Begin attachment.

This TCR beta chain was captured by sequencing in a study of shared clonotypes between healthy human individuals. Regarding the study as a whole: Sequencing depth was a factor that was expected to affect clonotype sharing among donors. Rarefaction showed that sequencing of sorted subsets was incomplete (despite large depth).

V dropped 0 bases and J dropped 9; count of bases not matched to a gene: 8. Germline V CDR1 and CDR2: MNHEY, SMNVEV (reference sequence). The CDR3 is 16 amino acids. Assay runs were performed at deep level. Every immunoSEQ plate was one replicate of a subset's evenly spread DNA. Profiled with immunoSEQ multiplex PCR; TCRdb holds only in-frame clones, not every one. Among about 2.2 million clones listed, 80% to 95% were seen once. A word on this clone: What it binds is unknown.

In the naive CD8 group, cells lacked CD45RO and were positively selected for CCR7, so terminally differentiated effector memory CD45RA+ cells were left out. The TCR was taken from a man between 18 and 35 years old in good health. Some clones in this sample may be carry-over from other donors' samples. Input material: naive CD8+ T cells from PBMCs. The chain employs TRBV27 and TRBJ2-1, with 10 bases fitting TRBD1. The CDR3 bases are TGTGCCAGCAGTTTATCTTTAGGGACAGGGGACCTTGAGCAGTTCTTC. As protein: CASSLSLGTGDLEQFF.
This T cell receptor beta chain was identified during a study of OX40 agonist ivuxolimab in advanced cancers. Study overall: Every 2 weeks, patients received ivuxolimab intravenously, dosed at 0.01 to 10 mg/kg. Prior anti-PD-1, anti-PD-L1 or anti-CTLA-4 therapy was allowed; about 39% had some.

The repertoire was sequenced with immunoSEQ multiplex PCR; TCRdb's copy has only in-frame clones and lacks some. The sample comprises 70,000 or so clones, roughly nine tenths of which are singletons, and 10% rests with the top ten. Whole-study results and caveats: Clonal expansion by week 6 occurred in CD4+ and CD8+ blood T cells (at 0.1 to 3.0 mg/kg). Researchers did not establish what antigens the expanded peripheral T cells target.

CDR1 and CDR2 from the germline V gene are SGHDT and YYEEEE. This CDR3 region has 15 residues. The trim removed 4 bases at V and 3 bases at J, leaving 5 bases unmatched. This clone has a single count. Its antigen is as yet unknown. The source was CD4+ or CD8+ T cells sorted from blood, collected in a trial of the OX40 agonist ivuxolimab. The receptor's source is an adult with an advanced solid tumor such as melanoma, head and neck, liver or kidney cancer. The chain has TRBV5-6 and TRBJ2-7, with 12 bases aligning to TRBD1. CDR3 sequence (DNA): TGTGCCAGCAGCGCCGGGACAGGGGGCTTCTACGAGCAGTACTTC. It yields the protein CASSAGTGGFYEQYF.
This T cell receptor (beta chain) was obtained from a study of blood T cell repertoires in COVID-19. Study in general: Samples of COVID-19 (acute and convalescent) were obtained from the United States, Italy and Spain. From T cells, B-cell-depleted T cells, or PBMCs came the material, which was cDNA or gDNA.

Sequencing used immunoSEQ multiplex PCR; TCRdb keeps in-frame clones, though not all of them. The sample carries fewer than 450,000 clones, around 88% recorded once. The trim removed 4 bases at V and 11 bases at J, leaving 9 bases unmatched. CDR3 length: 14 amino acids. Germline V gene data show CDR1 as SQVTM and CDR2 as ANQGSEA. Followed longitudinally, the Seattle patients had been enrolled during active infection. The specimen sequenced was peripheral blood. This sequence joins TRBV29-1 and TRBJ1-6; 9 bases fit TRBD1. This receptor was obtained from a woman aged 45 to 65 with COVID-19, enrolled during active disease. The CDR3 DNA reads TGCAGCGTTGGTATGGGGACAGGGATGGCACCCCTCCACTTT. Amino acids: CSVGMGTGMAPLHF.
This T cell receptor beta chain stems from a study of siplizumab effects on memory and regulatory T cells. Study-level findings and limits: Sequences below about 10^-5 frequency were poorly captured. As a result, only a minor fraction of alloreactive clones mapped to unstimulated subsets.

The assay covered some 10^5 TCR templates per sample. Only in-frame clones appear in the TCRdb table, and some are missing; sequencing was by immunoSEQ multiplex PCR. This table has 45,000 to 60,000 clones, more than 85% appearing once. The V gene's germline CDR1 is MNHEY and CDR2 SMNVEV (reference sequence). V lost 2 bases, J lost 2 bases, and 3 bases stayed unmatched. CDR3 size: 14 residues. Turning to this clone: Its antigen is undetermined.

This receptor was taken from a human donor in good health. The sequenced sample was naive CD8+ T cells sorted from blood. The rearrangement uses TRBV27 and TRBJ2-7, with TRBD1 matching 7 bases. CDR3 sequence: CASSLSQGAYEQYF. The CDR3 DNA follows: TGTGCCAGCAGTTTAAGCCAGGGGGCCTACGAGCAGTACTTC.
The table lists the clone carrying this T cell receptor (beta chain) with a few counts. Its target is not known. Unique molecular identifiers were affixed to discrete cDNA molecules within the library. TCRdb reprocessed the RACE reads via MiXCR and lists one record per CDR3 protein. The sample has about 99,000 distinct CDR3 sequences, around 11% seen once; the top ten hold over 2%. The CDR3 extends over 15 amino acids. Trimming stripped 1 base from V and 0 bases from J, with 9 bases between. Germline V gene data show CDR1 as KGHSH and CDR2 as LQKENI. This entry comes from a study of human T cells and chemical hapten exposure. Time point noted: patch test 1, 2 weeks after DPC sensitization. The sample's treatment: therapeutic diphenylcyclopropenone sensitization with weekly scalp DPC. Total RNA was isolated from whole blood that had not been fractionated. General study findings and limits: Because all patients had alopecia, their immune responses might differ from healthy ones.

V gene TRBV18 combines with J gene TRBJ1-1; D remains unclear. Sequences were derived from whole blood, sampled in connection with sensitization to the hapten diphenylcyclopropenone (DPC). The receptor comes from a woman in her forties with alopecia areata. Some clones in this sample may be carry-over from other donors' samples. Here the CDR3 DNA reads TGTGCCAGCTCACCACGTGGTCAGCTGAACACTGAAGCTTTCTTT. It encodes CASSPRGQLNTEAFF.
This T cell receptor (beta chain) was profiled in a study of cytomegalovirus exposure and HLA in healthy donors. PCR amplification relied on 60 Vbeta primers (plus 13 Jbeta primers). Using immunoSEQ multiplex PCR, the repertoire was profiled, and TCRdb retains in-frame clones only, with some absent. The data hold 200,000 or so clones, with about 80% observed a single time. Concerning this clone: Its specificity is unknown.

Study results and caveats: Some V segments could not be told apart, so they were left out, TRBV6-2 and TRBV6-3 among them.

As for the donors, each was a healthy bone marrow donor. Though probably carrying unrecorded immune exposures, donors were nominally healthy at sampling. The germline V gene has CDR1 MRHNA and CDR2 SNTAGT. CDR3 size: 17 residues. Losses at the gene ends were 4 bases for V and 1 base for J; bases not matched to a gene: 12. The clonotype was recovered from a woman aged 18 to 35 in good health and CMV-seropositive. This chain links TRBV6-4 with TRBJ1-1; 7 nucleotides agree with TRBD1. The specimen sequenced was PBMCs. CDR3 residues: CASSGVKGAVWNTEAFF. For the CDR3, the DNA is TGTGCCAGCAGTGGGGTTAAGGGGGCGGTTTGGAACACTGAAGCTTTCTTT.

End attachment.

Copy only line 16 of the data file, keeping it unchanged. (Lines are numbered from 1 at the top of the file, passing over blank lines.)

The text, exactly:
As for the donors, each was a healthy bone marrow donor. Though probably carrying unrecorded immune exposures, donors were nominally healthy at sampling. The germline V gene has CDR1 MRHNA and CDR2 SNTAGT. CDR3 size: 17 residues. Losses at the gene ends were 4 bases for V and 1 base for J; bases not matched to a gene: 12. The clonotype was recovered from a woman aged 18 to 35 in good health and CMV-seropositive. This chain links TRBV6-4 with TRBJ1-1; 7 nucleotides agree with TRBD1. The specimen sequenced was PBMCs. CDR3 residues: CASSGVKGAVWNTEAFF. For the CDR3, the DNA is TGTGCCAGCAGTGGGGTTAAGGGGGCGGTTTGGAACACTGAAGCTTTCTTT.